California is on the verge of breaking a pandemic record from the darkest days of the spring: With 17,750 COVID-19 patients hospitalized yesterday, the state is closing in on New York’s single-day high of 18,825, set on April 13. It’s a shocking turn of events for California, a huge state that, not long ago, had better control of—or luck with—the virus than much of the country.
In October, as the pandemic’s winter surge was beginning to take shape across the U.S., California’s public-health researchers and officials expressed measured optimism that the nation’s most populous state could avoid a disastrous rise in cases. During a press conference on October 19, Governor Gavin Newsom pointed to declining hospitalization rates as a sign of the state’s success, but also warned that the decline was slowing. “We’re beginning to flatten out, plateau, as relates to hospitalizations,” he said.
For a moment, such a plateau seemed like the most likely outcome. A week after Newsom’s press conference, the state had 2,991 people hospitalized with COVID-19, its lowest number since April 10. But the trend quickly reversed, and by November 23, the state’s hospitalizations had doubled to more than 6,000.
What’s happened since is a worst-case scenario. While California’s per capita hospitalization rate is nowhere near New York at its worst—with 39.5 million people, the Golden State is about twice as populous as New York—the sheer number of patients in the hospital is still a sign of how badly California is doing right now.
Worse yet is how quickly the state reached nearly 18,000 hospitalizations during its current surge. When New York reached its record, it represented a 12 percent increase over the week prior. In California, by contrast, hospitalizations are up 27 percent over last week. With cases in California continuing to rise, more hospitalizations will follow.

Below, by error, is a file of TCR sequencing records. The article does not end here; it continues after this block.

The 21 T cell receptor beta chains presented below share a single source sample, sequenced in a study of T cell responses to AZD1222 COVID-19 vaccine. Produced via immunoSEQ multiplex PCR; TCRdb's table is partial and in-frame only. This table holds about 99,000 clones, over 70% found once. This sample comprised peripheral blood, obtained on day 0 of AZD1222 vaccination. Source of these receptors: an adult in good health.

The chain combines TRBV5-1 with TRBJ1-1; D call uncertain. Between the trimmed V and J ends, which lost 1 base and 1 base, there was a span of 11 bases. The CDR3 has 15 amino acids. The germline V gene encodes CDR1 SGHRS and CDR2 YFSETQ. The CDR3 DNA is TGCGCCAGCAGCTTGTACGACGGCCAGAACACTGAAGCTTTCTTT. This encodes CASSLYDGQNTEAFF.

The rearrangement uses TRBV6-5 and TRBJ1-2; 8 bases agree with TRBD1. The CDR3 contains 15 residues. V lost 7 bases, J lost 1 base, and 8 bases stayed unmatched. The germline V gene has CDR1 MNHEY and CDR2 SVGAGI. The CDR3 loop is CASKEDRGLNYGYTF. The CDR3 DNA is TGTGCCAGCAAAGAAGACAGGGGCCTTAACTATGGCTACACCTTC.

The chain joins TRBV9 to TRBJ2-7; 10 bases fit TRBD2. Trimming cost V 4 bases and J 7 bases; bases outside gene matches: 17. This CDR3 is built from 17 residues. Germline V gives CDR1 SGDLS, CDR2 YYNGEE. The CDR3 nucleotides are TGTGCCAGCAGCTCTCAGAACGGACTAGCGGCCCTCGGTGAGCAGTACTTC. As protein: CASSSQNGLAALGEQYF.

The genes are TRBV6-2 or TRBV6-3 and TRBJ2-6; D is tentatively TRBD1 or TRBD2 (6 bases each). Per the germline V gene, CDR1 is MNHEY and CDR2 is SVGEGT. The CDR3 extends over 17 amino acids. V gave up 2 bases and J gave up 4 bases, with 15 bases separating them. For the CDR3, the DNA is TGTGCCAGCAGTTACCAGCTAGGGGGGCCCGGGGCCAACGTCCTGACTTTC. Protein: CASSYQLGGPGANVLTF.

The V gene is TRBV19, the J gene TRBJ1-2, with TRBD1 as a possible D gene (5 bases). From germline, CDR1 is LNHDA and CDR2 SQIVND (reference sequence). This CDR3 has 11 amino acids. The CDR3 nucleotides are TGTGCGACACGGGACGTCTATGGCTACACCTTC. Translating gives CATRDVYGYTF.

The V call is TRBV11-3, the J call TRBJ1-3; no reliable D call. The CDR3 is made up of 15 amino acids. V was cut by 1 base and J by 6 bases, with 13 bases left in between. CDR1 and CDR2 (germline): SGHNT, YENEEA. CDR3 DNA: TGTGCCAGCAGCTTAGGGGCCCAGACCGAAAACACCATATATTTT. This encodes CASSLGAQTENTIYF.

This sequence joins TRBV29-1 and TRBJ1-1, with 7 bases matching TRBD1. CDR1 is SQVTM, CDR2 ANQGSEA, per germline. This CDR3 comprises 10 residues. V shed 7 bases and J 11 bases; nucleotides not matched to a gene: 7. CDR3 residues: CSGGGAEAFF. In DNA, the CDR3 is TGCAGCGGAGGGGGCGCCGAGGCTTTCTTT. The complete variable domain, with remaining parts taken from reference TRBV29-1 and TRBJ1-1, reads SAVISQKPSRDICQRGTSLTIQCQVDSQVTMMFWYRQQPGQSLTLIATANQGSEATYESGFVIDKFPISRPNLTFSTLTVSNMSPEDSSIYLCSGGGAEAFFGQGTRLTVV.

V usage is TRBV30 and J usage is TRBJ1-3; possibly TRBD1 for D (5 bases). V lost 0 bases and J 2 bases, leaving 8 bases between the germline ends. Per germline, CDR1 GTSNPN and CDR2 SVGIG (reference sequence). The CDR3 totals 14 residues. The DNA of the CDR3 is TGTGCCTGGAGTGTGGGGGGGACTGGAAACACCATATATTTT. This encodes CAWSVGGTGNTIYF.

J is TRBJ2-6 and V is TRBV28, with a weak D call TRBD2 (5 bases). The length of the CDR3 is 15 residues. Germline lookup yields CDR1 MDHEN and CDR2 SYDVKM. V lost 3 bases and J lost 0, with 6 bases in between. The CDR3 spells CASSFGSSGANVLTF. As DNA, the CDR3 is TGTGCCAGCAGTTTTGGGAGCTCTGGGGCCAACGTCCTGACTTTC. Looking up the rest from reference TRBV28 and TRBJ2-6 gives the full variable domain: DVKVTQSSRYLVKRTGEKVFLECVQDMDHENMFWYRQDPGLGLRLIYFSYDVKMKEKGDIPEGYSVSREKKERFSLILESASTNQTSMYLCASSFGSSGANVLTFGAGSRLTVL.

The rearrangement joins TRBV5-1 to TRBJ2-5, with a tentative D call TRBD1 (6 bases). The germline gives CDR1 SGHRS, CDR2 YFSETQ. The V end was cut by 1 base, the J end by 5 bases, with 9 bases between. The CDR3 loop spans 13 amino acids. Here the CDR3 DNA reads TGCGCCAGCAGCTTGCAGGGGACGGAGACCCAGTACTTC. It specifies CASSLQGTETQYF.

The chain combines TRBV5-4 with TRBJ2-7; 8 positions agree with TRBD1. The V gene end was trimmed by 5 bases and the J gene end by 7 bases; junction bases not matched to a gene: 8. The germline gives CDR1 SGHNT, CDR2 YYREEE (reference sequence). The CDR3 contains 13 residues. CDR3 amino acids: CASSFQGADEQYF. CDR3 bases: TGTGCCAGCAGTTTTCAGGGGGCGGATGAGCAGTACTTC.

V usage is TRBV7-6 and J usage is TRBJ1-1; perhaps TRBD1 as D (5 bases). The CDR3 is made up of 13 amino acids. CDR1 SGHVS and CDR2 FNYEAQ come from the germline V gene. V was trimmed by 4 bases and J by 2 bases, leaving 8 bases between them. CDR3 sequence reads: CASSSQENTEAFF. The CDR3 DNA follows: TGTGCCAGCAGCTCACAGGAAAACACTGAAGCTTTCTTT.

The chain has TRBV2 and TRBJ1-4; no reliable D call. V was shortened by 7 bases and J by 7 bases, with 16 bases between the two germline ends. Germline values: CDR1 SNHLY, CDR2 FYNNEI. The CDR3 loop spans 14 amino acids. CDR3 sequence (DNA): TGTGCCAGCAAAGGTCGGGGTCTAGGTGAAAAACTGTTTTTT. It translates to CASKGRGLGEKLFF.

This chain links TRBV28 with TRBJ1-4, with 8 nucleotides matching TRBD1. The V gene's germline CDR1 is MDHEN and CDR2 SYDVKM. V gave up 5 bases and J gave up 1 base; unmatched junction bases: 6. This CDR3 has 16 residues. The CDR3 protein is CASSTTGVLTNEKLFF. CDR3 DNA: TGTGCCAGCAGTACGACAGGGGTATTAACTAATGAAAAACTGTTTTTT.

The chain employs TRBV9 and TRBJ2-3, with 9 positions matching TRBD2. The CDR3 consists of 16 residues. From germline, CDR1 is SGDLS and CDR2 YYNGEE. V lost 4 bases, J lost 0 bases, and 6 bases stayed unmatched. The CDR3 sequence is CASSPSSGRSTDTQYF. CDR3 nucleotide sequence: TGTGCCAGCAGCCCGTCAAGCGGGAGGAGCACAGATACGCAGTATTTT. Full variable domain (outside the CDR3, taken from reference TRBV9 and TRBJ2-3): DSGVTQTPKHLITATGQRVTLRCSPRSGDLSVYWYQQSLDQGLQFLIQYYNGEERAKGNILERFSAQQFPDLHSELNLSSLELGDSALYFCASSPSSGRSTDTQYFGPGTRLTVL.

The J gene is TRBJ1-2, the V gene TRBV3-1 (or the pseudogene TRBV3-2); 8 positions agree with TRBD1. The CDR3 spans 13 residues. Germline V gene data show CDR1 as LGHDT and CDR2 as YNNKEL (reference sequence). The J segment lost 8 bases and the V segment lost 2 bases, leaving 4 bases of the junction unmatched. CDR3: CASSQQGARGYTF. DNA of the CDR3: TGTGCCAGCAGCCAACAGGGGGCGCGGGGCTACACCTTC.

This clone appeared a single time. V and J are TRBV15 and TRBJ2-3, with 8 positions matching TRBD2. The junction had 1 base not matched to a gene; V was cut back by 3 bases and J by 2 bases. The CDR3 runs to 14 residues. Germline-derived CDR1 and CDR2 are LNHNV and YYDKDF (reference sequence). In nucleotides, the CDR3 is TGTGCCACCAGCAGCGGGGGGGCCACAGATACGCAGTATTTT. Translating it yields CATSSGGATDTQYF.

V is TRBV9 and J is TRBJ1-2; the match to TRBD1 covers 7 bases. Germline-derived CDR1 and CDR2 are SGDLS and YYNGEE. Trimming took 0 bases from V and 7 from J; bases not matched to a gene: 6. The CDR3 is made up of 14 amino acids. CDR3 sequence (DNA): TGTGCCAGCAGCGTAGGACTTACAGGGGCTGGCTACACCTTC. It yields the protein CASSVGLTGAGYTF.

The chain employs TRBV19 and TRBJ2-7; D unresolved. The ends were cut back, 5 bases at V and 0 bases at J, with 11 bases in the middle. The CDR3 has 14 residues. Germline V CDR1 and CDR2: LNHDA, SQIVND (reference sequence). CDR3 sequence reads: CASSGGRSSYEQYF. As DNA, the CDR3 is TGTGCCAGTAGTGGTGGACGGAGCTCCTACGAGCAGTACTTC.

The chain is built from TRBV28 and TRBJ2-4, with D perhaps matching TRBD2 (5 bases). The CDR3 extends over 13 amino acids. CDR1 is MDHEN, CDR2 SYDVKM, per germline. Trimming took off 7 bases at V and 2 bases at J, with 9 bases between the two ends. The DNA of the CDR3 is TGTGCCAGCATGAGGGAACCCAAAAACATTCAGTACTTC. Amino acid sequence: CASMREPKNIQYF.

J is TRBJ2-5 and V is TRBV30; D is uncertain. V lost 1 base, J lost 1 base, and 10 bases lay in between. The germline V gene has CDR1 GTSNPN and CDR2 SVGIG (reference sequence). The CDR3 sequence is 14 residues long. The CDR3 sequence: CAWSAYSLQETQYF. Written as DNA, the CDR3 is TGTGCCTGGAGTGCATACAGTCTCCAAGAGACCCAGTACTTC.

Things are much worse in some parts of the state than others. Southern and Central California are driving the current surge: 34 percent of the state’s hospitalized patients are in Los Angeles County, the nation’s most populous by far. Yesterday, 620 people per million were hospitalized with confirmed COVID-19 there, the fifth-highest rate among California counties.
Plus, Los Angeles County contains only a portion of the sprawling metro area. San Bernardino County, Los Angeles County’s neighbor to the east, has an even higher rate of hospitalizations, with 766 per million. Orange County, just south of Los Angeles County, with 561 per million, and Riverside County, east of Orange County, with 540 per million, are also among the 10 California counties with the highest COVID-19 hospitalization rates. Together, these four counties account for more than 11,000 of the state’s 17,750 hospitalized patients.
Just one other California county with more than 500,000 residents has a higher rate than Los Angeles County—Stanislaus, a food-production center in the Central Valley east of San Francisco with a large population of essential workers, many of whom live in cramped conditions and are unable to stop working during an economic downturn.
The Bay Area is doing better than Southern California, but this surge is still the region’s worst to date. Santa Clara, the Bay Area’s largest county, has the highest rate, with a concerning 323 people hospitalized per million—like Los Angeles County, that’s about three times higher than Santa Clara’s previous high this summer. San Francisco County, home to fewer than 900,000 people, has just 175 hospitalized right now, with a rate one-third that of Los Angeles County. A more expansive definition of the Bay Area might include San Joaquin County, which borders Stanislaus and has a hospitalization rate of 445 per million; the Central Valley region, including Fresno and the San Joaquin Valley, has been approaching its limited intensive-care-unit capacity in recent weeks.
Northern California, as defined by the state for its regional stay-at-home orders, is still better off: 28.7 percent of its ICU beds are available, so it’s not under the state stay-at-home orders that are triggered when ICU capacity falls below 15 percent in a particular area. For comparison, the Bay Area is at 13.7 percent. Greater Sacramento is at 16.2 percent. Meanwhile, the San Joaquin Valley and Southern California are essentially full. California has very little room for error; on December 3, The New York Times reported that only two states had fewer ICU beds in total per capita. By comparison, Poland has nearly the same population and three times as many hospital beds.
Why California—a state that had been an example of a reasonably effective response—and why now? Some officials have pointed to lockdown fatigue. Thanksgiving alone is not the culprit, as cases were clearly rising in early November. The state’s reversal of fortunes is so sharp and sudden that the reasons remain unclear, but its time as a big and relatively bright spot in a dark winter has definitively come to an end.